Family of Tyshon Jones remember him, push for changes in dealing with mental health issues |

Family of Tyshon Jones remember him, push for changes in dealing with mental health issues

Patrick Moussignac
Updated: March 14, 2021 11:17 PM
Created: March 14, 2021 10:13 PM

ROCHESTER, N.Y. (WHEC) — The family of Tyshon Jones say they want to set the record straight on exactly who he was, and what he meant to them. On Sunday, they gathered outside of Spiritus Christi Church to speak publicly for the first time. 

Besides remembering Tyshon, his family and supporters continue to push for changes in the way police deal with people who are experiencing a mental health crisis.

"My grandson's crime was, he had a mental issue. He had a mental issue," said his grandmother.

Tyshon Jones's grandmother, his parents, a few dozen relatives, and local activists all gathered together at the Church to remember the 29-year old Jones. Tyshon was shot,and killed by police last Wednesday morning during an armed confrontation. His mother Kennetha Short said Sunday Tyshon was a deeply religious person.  

"His life was based on God," said Short. She continued, "He read the Bible multiple time daily. He prayed multiple times daily."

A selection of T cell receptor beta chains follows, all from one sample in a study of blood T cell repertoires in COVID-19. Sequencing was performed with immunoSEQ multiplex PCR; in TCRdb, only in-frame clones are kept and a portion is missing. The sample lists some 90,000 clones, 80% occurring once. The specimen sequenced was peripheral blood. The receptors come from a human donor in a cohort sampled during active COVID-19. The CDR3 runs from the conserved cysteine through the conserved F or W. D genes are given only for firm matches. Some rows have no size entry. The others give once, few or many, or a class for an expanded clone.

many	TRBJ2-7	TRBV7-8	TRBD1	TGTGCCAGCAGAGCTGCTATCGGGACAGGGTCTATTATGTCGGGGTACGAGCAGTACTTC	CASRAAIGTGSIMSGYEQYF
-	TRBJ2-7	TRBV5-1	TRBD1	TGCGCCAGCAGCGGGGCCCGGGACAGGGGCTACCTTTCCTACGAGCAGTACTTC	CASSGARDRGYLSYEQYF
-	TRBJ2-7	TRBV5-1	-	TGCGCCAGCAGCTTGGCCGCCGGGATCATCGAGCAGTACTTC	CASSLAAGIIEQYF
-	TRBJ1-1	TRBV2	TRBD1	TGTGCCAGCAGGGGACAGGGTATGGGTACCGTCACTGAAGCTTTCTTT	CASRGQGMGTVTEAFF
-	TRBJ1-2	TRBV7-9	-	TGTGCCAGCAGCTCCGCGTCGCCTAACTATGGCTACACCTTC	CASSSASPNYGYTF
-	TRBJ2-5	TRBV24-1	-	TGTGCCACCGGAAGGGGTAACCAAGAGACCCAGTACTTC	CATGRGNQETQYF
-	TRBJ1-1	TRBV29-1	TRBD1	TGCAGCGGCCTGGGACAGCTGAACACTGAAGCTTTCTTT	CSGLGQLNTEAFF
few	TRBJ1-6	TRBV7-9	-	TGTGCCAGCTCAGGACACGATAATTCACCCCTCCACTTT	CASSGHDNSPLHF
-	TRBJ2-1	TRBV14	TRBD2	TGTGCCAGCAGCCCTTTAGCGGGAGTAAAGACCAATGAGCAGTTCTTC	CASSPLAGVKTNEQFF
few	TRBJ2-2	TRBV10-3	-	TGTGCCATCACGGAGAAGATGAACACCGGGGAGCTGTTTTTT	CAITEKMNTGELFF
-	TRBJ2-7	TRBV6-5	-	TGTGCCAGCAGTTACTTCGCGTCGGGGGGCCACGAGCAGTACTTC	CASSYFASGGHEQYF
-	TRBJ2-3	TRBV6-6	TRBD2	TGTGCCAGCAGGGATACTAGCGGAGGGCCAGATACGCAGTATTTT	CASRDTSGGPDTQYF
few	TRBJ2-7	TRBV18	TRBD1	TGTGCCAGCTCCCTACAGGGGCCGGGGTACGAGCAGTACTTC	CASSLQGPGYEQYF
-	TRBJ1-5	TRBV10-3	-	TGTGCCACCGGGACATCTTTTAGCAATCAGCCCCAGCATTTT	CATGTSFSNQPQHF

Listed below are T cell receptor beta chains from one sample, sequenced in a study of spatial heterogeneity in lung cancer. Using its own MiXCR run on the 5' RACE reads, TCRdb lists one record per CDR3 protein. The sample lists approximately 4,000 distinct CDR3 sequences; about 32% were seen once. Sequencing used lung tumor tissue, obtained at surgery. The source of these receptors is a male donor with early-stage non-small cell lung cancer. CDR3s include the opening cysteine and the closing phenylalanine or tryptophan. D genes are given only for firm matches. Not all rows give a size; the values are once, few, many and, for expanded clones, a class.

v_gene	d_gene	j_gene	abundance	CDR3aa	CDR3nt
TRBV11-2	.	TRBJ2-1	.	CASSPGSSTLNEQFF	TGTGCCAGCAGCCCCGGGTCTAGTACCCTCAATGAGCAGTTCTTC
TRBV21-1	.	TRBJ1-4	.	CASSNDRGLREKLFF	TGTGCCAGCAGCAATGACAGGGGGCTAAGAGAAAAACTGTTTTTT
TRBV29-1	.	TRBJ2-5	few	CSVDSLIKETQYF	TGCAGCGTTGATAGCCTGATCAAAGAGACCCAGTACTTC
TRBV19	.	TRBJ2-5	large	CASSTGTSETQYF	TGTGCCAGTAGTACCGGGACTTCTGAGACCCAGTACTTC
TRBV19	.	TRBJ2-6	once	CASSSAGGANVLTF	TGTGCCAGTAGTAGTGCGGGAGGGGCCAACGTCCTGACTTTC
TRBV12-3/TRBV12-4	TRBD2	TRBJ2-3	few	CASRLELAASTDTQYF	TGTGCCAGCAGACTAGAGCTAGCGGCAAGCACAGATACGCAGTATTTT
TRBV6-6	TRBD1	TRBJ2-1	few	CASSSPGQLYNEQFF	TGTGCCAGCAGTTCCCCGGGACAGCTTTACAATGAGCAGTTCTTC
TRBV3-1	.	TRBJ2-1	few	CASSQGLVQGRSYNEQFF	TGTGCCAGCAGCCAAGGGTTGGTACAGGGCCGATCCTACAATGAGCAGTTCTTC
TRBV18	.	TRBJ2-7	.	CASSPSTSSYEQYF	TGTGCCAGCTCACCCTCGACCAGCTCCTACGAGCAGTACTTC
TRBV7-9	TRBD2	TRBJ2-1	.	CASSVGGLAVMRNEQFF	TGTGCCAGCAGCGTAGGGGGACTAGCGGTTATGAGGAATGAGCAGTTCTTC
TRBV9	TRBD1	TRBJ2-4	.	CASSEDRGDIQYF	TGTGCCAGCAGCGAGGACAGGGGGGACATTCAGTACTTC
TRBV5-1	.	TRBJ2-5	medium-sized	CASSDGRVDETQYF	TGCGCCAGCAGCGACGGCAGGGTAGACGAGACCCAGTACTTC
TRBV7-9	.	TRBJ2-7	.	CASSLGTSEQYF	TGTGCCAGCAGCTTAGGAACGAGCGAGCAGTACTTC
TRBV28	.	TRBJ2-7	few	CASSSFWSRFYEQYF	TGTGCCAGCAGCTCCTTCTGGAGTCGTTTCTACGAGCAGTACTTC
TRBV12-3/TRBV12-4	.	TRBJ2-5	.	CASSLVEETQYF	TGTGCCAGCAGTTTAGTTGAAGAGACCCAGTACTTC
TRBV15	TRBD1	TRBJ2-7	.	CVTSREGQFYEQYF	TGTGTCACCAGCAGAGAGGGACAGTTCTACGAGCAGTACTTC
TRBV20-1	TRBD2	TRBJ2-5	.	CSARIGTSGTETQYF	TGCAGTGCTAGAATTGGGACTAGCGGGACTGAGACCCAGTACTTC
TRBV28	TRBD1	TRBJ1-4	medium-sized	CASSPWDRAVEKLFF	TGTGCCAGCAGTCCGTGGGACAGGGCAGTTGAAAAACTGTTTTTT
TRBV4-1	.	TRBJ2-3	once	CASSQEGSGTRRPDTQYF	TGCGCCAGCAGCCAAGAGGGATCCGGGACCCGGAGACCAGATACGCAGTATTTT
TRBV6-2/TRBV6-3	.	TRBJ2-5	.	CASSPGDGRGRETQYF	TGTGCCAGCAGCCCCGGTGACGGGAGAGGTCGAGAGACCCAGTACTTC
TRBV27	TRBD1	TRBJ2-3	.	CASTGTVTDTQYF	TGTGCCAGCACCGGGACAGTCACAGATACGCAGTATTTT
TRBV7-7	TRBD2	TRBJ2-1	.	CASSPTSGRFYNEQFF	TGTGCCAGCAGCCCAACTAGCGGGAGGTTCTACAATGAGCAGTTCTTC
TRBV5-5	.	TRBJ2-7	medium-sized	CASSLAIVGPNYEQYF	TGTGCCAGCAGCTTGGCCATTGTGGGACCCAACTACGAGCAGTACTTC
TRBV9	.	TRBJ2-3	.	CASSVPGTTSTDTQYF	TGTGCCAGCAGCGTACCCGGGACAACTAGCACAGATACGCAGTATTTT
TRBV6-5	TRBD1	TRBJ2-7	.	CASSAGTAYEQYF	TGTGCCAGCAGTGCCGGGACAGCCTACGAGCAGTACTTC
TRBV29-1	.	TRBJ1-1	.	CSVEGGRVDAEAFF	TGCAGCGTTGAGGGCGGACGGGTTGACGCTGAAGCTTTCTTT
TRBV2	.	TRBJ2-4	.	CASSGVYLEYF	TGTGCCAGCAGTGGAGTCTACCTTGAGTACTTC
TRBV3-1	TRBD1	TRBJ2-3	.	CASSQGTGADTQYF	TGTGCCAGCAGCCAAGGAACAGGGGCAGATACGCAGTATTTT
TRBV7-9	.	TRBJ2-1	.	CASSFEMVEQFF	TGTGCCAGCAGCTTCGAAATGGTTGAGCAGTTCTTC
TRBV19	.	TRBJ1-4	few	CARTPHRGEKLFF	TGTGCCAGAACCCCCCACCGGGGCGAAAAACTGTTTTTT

Short said she refuses to watch the police body-worn camera video of the encounter Tyshon had with Rochester Police. She said those 36-minutes do not reflect who her son was. 

"Tyshon was an honor roll student. Tyshon was self-driven. Tyshon was part of the youth department at churches. Tyshon was a role model to some," said Short.

Tyshon's great-grandmother died on Dec. 26th. His grandmother on March 1. Short said she was buried just hours before he suffered a mental health crisis, saying the pressure for him was just too much to handle.

"My son was struggling with the loss of matriarchs of his family. He was struggling. He was crying out for pain. He was crying out, and he will never ever walk through my door again," said Short.

Spiritus Christi Church Rev. Myra Brown, a cousin of Tyshon, said the Pastor's Roundtable had recently submitted a proposal calling for a change in the way police respond to mental health calls in Black and Brown communities. She detailed one change they would like to see.

"50-percent of those officers to be Black to these mental health crises in our community to ensure that our children are safe and that their humanity can be seen. We want the Black officers to be put in charge on the ground. They're the ones who should be giving the orders," said Brown.

Funeral services for Tyshon are scheduled for later this week.

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